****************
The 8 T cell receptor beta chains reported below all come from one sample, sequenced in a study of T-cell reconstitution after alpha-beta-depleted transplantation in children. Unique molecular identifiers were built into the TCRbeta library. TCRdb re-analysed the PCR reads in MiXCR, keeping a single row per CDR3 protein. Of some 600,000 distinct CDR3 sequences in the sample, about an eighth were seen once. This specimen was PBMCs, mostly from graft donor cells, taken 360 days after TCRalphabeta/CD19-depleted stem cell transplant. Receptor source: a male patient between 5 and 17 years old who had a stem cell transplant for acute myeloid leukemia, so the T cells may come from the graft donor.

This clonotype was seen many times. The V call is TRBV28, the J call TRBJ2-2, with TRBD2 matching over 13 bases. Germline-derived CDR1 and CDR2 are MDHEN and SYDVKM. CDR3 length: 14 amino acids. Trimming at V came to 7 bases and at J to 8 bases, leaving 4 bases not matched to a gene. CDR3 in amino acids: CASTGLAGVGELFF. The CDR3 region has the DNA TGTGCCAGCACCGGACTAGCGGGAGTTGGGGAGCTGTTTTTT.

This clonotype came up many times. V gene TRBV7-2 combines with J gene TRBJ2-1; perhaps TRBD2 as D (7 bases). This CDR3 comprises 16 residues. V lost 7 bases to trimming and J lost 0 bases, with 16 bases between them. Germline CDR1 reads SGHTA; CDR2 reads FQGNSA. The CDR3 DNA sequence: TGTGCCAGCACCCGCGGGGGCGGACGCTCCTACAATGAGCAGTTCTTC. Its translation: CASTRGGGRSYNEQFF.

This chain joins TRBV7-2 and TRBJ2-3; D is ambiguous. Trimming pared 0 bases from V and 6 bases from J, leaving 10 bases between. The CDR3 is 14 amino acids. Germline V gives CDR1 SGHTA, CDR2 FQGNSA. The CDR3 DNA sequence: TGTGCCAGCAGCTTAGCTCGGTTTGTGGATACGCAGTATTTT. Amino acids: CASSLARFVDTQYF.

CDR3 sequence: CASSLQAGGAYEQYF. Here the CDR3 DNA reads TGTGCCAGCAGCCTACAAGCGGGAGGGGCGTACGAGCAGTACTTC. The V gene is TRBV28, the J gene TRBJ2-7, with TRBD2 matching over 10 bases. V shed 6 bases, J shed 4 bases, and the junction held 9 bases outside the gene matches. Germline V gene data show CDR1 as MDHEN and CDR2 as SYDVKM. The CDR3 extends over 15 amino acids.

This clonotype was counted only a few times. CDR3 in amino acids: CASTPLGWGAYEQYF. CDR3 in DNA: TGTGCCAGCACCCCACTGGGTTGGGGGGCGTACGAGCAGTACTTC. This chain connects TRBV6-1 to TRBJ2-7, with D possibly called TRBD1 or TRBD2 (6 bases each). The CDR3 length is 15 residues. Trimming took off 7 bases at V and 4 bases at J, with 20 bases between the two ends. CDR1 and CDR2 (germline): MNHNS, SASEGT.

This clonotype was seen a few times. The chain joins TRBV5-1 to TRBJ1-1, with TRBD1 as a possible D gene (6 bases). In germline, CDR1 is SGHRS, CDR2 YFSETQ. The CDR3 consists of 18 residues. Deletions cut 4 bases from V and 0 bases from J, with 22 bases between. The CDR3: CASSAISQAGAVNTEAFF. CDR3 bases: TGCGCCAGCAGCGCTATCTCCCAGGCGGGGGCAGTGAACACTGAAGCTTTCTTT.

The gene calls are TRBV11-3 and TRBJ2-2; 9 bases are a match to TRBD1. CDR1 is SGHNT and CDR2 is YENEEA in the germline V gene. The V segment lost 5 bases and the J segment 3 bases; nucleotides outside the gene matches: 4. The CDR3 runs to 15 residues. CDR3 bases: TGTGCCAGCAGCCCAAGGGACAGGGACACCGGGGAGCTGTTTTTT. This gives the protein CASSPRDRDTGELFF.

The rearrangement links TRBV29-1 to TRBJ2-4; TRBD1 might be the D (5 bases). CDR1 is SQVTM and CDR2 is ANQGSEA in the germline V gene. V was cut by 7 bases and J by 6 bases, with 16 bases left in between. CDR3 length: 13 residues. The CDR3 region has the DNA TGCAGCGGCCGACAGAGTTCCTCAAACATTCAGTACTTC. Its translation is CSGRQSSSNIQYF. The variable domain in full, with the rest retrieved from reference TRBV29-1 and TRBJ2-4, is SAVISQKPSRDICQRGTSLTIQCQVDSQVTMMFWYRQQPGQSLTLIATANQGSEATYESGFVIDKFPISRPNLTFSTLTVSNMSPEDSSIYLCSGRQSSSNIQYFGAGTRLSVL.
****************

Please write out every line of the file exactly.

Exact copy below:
The 8 T cell receptor beta chains reported below all come from one sample, sequenced in a study of T-cell reconstitution after alpha-beta-depleted transplantation in children. Unique molecular identifiers were built into the TCRbeta library. TCRdb re-analysed the PCR reads in MiXCR, keeping a single row per CDR3 protein. Of some 600,000 distinct CDR3 sequences in the sample, about an eighth were seen once. This specimen was PBMCs, mostly from graft donor cells, taken 360 days after TCRalphabeta/CD19-depleted stem cell transplant. Receptor source: a male patient between 5 and 17 years old who had a stem cell transplant for acute myeloid leukemia, so the T cells may come from the graft donor.

This clonotype was seen many times. The V call is TRBV28, the J call TRBJ2-2, with TRBD2 matching over 13 bases. Germline-derived CDR1 and CDR2 are MDHEN and SYDVKM. CDR3 length: 14 amino acids. Trimming at V came to 7 bases and at J to 8 bases, leaving 4 bases not matched to a gene. CDR3 in amino acids: CASTGLAGVGELFF. The CDR3 region has the DNA TGTGCCAGCACCGGACTAGCGGGAGTTGGGGAGCTGTTTTTT.

This clonotype came up many times. V gene TRBV7-2 combines with J gene TRBJ2-1; perhaps TRBD2 as D (7 bases). This CDR3 comprises 16 residues. V lost 7 bases to trimming and J lost 0 bases, with 16 bases between them. Germline CDR1 reads SGHTA; CDR2 reads FQGNSA. The CDR3 DNA sequence: TGTGCCAGCACCCGCGGGGGCGGACGCTCCTACAATGAGCAGTTCTTC. Its translation: CASTRGGGRSYNEQFF.

This chain joins TRBV7-2 and TRBJ2-3; D is ambiguous. Trimming pared 0 bases from V and 6 bases from J, leaving 10 bases between. The CDR3 is 14 amino acids. Germline V gives CDR1 SGHTA, CDR2 FQGNSA. The CDR3 DNA sequence: TGTGCCAGCAGCTTAGCTCGGTTTGTGGATACGCAGTATTTT. Amino acids: CASSLARFVDTQYF.

CDR3 sequence: CASSLQAGGAYEQYF. Here the CDR3 DNA reads TGTGCCAGCAGCCTACAAGCGGGAGGGGCGTACGAGCAGTACTTC. The V gene is TRBV28, the J gene TRBJ2-7, with TRBD2 matching over 10 bases. V shed 6 bases, J shed 4 bases, and the junction held 9 bases outside the gene matches. Germline V gene data show CDR1 as MDHEN and CDR2 as SYDVKM. The CDR3 extends over 15 amino acids.

This clonotype was counted only a few times. CDR3 in amino acids: CASTPLGWGAYEQYF. CDR3 in DNA: TGTGCCAGCACCCCACTGGGTTGGGGGGCGTACGAGCAGTACTTC. This chain connects TRBV6-1 to TRBJ2-7, with D possibly called TRBD1 or TRBD2 (6 bases each). The CDR3 length is 15 residues. Trimming took off 7 bases at V and 4 bases at J, with 20 bases between the two ends. CDR1 and CDR2 (germline): MNHNS, SASEGT.

This clonotype was seen a few times. The chain joins TRBV5-1 to TRBJ1-1, with TRBD1 as a possible D gene (6 bases). In germline, CDR1 is SGHRS, CDR2 YFSETQ. The CDR3 consists of 18 residues. Deletions cut 4 bases from V and 0 bases from J, with 22 bases between. The CDR3: CASSAISQAGAVNTEAFF. CDR3 bases: TGCGCCAGCAGCGCTATCTCCCAGGCGGGGGCAGTGAACACTGAAGCTTTCTTT.

The gene calls are TRBV11-3 and TRBJ2-2; 9 bases are a match to TRBD1. CDR1 is SGHNT and CDR2 is YENEEA in the germline V gene. The V segment lost 5 bases and the J segment 3 bases; nucleotides outside the gene matches: 4. The CDR3 runs to 15 residues. CDR3 bases: TGTGCCAGCAGCCCAAGGGACAGGGACACCGGGGAGCTGTTTTTT. This gives the protein CASSPRDRDTGELFF.

The rearrangement links TRBV29-1 to TRBJ2-4; TRBD1 might be the D (5 bases). CDR1 is SQVTM and CDR2 is ANQGSEA in the germline V gene. V was cut by 7 bases and J by 6 bases, with 16 bases left in between. CDR3 length: 13 residues. The CDR3 region has the DNA TGCAGCGGCCGACAGAGTTCCTCAAACATTCAGTACTTC. Its translation is CSGRQSSSNIQYF. The variable domain in full, with the rest retrieved from reference TRBV29-1 and TRBJ2-4, is SAVISQKPSRDICQRGTSLTIQCQVDSQVTMMFWYRQQPGQSLTLIATANQGSEATYESGFVIDKFPISRPNLTFSTLTVSNMSPEDSSIYLCSGRQSSSNIQYFGAGTRLSVL.